29 "Much of the credit for this investigation belongs to Professor C.C. Lin who asked the key question concerning the spiral structure of disk galaxies and then formulated the basic approach toward the resolution of the problem. [...] Professor M. Krook provided much generous help in his capacity as my faculty advisor and official thesis supervisor. Without his guidance and patience, my progress as a graduate student at Harvard would not have been as pleasant. Discussions with Dr. A. Kalnajs have cast light on several major and subtle points. Many of the more fruitful approaches were found only because of his well-raised criticisms of the form of the theory prevailing at one time. I have made use of some ideas of Professors A. Toomre and P. Vandervoort and am indebted to them on that account. Professor Toomre's helpful criticisms of various aspects of this research invariably proved to be illuminating. [...] The arrangement and style [of the final draft of the manuscript] were greatly improved by several suggestions made by Professor C.C. Lin. To all of these people, I am extremely grateful". (S68, p.i) Back.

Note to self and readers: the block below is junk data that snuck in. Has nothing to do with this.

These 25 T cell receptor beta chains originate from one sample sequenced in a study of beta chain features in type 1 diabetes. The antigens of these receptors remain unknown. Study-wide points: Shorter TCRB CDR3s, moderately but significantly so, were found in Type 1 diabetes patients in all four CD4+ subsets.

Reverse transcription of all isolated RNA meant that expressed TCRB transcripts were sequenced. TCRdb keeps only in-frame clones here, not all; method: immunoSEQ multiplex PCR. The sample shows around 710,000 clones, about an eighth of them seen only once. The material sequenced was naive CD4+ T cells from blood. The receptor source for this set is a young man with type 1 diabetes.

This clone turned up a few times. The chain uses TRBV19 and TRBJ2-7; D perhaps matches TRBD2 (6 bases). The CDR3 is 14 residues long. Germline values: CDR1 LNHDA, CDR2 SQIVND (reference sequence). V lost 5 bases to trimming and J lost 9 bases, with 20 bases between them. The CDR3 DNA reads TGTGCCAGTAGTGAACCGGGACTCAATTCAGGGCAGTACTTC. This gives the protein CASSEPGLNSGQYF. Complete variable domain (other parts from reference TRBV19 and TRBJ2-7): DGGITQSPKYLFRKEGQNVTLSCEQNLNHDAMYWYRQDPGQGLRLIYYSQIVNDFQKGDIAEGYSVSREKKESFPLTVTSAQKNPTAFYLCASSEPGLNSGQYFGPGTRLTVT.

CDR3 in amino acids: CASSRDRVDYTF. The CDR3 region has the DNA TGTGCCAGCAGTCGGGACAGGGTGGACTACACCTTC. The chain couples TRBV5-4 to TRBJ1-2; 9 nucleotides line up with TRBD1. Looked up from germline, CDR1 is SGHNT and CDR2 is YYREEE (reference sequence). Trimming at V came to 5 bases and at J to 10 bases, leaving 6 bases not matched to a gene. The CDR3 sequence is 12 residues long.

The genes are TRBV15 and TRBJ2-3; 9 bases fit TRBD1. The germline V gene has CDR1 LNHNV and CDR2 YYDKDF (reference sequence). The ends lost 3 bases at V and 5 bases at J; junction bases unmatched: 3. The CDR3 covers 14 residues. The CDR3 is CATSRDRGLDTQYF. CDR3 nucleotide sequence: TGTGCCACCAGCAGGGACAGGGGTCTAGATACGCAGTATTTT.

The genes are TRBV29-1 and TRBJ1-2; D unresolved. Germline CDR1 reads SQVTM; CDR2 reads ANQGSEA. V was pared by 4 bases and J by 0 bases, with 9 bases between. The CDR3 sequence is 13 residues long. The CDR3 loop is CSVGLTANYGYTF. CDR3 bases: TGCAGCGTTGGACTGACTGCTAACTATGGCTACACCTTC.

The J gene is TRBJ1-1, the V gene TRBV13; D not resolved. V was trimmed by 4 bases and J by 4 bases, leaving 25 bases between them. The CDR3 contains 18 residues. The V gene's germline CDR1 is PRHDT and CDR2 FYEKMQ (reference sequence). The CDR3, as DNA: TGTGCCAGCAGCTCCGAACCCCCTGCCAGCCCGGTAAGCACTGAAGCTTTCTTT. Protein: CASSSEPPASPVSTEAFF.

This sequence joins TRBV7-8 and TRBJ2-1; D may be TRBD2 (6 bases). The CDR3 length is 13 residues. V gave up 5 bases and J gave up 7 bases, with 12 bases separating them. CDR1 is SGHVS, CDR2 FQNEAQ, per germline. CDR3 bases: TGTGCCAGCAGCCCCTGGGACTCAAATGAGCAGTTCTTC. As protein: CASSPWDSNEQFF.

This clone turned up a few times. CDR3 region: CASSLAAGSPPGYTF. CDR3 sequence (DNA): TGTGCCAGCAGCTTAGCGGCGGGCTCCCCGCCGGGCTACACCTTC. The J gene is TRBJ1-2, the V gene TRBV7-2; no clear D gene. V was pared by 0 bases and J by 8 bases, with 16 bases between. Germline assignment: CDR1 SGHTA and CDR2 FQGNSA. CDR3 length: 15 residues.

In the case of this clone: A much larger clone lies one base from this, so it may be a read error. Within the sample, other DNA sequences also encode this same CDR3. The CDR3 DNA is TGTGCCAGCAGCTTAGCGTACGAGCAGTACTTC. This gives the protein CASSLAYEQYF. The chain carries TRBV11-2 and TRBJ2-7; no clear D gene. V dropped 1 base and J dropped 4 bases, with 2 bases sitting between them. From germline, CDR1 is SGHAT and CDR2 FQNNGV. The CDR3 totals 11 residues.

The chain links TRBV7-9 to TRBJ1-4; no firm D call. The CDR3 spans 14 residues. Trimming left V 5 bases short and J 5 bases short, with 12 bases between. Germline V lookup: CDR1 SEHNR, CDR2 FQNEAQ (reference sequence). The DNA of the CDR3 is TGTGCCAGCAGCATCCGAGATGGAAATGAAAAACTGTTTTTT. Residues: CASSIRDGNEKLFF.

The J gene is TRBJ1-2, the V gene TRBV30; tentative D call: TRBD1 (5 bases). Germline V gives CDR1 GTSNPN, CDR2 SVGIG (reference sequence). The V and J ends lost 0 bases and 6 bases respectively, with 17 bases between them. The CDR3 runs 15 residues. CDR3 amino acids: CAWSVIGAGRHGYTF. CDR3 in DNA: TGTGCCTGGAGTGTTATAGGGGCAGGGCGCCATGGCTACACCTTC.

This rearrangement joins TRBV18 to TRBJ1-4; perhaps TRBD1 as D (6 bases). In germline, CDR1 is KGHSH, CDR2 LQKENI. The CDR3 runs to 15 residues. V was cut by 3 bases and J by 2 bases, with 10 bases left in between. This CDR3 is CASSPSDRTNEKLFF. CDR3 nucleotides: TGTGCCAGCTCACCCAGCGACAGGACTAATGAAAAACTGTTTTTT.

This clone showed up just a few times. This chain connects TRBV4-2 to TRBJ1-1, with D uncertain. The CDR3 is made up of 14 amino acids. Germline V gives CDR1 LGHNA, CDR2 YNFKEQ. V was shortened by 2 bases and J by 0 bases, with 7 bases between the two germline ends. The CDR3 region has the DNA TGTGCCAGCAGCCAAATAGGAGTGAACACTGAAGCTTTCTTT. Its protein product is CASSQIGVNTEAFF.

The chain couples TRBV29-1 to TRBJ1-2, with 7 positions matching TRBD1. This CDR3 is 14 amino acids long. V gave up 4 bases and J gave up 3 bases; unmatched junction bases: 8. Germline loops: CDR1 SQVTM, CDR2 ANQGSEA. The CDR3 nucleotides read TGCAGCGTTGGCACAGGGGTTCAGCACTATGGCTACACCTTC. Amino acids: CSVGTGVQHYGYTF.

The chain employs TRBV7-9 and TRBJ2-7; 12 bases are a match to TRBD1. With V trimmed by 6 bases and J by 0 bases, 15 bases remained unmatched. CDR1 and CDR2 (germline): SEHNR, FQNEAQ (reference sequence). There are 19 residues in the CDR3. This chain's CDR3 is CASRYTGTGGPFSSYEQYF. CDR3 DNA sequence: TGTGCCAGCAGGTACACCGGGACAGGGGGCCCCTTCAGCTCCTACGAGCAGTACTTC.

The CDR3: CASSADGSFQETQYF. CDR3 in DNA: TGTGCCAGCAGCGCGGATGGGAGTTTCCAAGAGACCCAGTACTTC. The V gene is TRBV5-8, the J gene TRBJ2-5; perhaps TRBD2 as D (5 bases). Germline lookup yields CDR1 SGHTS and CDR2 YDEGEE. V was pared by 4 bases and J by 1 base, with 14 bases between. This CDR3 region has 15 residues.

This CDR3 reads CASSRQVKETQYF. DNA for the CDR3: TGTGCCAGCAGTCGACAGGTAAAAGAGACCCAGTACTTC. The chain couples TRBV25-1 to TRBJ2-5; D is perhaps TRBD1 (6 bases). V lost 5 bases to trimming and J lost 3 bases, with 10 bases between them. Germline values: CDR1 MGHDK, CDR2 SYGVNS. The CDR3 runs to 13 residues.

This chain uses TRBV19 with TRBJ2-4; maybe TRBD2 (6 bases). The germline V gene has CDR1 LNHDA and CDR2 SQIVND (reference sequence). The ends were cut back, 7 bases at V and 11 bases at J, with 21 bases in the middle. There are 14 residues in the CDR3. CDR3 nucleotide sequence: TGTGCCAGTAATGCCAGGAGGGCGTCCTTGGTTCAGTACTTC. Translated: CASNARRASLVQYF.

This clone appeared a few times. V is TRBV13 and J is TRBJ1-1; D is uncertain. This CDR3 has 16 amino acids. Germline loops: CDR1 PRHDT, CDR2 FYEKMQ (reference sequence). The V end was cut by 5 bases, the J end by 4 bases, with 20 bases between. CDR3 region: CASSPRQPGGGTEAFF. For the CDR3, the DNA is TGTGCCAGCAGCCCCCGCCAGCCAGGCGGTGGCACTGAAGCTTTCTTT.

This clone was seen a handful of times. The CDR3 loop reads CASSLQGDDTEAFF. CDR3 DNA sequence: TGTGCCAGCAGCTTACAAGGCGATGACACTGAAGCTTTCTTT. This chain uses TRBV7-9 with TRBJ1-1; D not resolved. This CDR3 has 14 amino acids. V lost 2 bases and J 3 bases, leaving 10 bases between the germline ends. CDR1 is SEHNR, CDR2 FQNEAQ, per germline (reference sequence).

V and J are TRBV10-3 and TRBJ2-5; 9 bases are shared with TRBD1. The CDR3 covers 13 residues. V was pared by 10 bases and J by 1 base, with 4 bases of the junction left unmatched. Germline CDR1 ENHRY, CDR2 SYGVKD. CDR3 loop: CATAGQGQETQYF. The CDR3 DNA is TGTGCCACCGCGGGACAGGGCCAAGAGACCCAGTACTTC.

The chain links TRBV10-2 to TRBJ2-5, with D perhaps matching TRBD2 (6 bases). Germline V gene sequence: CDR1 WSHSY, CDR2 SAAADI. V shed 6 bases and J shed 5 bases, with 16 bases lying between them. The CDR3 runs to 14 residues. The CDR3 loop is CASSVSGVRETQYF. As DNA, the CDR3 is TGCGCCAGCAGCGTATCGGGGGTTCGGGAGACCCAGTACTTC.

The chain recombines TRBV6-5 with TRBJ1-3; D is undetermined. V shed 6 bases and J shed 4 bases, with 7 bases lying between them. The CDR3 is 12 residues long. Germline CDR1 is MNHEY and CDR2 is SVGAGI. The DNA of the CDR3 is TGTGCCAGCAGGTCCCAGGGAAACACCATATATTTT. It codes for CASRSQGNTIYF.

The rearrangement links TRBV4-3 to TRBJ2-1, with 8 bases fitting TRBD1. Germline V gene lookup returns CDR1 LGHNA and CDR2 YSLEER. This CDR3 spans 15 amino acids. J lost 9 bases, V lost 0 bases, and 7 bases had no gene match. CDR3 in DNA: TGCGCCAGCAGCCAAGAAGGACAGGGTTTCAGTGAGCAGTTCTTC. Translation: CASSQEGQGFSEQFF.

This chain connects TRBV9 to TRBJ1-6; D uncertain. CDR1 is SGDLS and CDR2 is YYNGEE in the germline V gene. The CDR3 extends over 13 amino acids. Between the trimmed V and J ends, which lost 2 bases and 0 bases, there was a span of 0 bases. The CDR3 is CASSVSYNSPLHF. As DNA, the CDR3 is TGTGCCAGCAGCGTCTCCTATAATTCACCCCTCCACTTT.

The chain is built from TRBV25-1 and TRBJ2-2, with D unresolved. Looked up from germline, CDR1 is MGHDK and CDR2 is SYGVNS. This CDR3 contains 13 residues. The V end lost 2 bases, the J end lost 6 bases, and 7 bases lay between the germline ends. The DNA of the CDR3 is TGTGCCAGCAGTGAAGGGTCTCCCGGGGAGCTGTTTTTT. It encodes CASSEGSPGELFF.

30 Shu's proposed `Mode-B' combined the long waves inside and short waves outside corotation. "Formally, Mode-B spirals with m = 2 would present the appearance of a barred spiral" (S68, p.123). Back.
31 Overstability meant to Lin and Shu (Lin & Shu 1966; Lin 1967a) slow growth of waves traveling in an inhomogeneous Q = 1 disk. Back.
32 It is this mode, Lin and Shu believed, that manifests itself in the observed spiral structure, and only by superposing the identical `near-mode' with opposite sense of winding and direction of motion that "we obtain pure standing waves which do not propagate. Such a wave, of course, does not have any spiral features." (S68, p.113) Back.